10 Leadership Secrets Whispered by Horses

10 Leadership Secrets Whispered by Horses

Download FREE E-book

Listen to Interview of Jay Koch by Terry Allison

Terry Allison The Monetization Strategist

Get this blog delivered to you automatically

Subscribe to E-mail Newsletter

Email Newsletter icon, E-mail Newsletter icon, Email List icon, E-mail List icon Sign up for our Email Newsletter
For Email Marketing you can trust

Read My Ezine Articles Here

Alltop

Alltop, all the cool kids (and me) Visit MyAlltop Page

Leading by Asking Questions

One of the big lessons I have learned about leadership from my horses is that it is often better to lead by asking rather than telling.

When I was first learning how to play with and communicate with horses, I would tell them what I wanted them to do. I remember a time when I was trying to teach my horse, Baby, to back over a log. The log was only about four inches in diameter, but she did not believe she could pick up her back feet and get over it.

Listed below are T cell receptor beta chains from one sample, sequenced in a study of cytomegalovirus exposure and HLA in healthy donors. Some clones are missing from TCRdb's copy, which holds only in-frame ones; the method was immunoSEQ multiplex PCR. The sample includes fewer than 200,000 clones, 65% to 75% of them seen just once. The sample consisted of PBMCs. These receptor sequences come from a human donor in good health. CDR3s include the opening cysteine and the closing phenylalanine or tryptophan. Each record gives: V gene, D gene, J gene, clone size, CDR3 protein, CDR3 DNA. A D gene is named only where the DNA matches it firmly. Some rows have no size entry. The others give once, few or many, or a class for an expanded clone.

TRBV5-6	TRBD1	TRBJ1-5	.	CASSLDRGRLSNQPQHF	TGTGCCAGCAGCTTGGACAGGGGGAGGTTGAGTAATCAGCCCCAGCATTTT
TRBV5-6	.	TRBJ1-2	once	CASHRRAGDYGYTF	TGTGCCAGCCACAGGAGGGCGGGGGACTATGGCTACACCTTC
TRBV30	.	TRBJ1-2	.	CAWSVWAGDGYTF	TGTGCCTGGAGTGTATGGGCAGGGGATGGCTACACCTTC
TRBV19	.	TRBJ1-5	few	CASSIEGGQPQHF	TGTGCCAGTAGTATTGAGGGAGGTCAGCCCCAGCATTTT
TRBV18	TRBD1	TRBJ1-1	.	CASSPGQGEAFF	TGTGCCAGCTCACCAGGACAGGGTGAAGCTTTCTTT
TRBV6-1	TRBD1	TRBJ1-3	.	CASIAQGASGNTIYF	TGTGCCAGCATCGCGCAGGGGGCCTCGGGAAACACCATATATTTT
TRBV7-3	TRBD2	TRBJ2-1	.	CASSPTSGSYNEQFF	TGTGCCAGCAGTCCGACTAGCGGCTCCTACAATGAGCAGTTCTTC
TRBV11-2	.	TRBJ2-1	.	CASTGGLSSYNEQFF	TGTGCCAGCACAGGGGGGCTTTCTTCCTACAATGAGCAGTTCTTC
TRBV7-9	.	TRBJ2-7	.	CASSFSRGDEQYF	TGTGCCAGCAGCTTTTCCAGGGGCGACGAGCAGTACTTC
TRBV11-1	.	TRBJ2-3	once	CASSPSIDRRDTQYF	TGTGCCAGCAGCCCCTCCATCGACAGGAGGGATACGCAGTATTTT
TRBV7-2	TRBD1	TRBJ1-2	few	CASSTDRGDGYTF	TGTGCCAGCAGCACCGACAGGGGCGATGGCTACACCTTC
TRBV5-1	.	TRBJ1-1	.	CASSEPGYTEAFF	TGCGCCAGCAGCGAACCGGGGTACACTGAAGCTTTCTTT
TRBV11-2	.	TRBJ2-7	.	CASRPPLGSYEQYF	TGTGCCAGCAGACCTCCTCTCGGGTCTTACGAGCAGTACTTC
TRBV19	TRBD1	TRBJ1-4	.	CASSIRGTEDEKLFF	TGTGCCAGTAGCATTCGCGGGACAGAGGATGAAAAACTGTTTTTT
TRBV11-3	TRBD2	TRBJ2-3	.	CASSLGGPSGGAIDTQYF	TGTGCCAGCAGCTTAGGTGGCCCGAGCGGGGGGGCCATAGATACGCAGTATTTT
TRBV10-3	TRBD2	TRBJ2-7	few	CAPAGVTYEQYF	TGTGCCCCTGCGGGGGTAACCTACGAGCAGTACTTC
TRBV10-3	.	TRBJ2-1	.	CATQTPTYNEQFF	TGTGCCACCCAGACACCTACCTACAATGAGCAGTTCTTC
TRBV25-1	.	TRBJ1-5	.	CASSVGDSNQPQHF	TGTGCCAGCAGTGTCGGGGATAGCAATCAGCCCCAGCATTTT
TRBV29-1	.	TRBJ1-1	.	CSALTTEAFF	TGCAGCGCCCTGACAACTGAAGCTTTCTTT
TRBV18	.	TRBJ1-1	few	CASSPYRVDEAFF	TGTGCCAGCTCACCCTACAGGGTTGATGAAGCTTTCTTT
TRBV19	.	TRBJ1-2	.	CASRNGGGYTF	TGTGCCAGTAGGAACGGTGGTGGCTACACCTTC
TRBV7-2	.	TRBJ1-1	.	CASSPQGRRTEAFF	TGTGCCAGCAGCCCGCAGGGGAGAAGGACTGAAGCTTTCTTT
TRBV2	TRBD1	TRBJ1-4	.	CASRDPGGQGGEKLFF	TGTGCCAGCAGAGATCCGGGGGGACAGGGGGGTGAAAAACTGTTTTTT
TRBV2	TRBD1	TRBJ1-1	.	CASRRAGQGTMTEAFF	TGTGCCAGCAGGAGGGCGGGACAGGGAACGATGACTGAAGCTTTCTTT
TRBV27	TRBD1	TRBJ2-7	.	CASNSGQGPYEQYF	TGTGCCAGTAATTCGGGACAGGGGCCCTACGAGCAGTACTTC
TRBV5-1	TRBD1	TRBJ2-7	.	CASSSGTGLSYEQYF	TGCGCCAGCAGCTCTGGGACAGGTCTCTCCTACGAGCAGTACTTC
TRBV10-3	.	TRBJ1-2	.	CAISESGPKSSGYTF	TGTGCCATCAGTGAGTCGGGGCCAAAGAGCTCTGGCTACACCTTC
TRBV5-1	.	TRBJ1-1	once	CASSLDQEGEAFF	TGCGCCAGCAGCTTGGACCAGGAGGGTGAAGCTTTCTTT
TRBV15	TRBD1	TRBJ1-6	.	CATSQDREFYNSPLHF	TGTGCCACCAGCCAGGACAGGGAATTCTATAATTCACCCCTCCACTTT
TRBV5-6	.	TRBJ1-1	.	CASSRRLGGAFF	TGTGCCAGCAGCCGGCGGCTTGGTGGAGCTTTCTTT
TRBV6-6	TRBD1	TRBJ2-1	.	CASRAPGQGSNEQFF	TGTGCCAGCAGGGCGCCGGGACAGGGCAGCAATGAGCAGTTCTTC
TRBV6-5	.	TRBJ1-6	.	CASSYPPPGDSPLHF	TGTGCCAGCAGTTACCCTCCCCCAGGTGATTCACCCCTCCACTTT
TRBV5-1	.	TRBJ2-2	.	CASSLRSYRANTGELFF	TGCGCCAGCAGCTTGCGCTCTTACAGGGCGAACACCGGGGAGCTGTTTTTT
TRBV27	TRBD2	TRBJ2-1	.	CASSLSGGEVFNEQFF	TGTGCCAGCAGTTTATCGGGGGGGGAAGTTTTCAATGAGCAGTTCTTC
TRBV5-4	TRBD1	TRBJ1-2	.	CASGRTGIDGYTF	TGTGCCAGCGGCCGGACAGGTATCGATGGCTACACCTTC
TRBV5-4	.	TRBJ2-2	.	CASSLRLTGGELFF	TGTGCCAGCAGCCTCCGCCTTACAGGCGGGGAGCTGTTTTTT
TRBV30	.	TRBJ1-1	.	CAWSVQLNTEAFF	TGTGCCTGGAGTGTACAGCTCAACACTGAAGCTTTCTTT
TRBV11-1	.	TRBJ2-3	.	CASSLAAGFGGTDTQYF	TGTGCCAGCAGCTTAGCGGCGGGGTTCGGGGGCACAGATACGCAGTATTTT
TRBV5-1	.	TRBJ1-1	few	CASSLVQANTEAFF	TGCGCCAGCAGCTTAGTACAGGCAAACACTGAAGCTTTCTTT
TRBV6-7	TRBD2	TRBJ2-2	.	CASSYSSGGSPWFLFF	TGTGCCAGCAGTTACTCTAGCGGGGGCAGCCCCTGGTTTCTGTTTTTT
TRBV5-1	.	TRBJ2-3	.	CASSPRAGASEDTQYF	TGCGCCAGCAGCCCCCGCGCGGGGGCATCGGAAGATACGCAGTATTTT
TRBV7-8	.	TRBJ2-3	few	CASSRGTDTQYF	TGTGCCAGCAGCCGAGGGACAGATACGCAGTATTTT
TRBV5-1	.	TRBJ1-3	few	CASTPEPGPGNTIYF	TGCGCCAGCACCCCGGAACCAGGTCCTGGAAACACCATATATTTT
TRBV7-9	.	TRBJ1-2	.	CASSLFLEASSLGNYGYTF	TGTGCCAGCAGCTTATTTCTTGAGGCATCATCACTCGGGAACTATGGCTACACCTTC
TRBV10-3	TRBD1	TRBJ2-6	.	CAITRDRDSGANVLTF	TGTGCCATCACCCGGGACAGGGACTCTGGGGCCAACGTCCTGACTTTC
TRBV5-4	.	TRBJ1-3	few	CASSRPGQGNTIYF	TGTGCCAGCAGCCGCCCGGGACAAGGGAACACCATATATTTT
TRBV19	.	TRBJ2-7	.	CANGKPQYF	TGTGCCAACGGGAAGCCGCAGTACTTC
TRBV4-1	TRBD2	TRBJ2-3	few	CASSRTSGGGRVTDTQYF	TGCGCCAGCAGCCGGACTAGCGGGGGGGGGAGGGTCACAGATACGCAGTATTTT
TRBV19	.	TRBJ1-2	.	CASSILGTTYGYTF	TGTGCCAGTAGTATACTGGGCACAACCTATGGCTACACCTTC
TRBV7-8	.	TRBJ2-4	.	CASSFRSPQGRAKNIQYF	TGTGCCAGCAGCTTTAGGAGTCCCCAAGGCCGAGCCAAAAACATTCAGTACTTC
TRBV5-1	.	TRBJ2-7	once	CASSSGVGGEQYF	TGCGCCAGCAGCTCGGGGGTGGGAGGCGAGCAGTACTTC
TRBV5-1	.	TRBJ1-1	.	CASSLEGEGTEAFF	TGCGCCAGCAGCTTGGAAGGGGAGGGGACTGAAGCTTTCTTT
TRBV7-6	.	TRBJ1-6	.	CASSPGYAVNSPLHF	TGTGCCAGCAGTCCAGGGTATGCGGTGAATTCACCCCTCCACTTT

I would stand near her head and place my hand on her nose and apply backward pressure to ask her to go backward. She had figured out how to back easily on flat ground, but when I wanted her to step over something, she resisted. I would ask more firmly until she got tired of my nagging and she would finally back over the log.

I had a vision of what needed to be done, and “By God!” she was going to do it! I insisted until it happened. I would reward her with a release of pressure and lots of praise, but I was not being fair to her. When she resisted, she wasn’t just being obstinate. Baby was saying, “I can’t do this.” By forcing her to do it anyway, it reduced her opinion of me as a leader.

Now, when I am teaching a horse a new task, I have learned that I don’t tell, but I ask. “Can you back over this log? No? Then what can I do to help you figure out how to do it? Can you walk forward over the log? See? You can lift your feet that high! Can you back over this rope? Now, this stick? Good!”

Each time I will ask for a little bit more. By respecting her fear, I am able to work with it. I can build up her confidence a little at a time. When I ask what she can do instead of telling her, she is more willing to try. The more I find out what she can do, and how she feels, the more she respects me as a leader.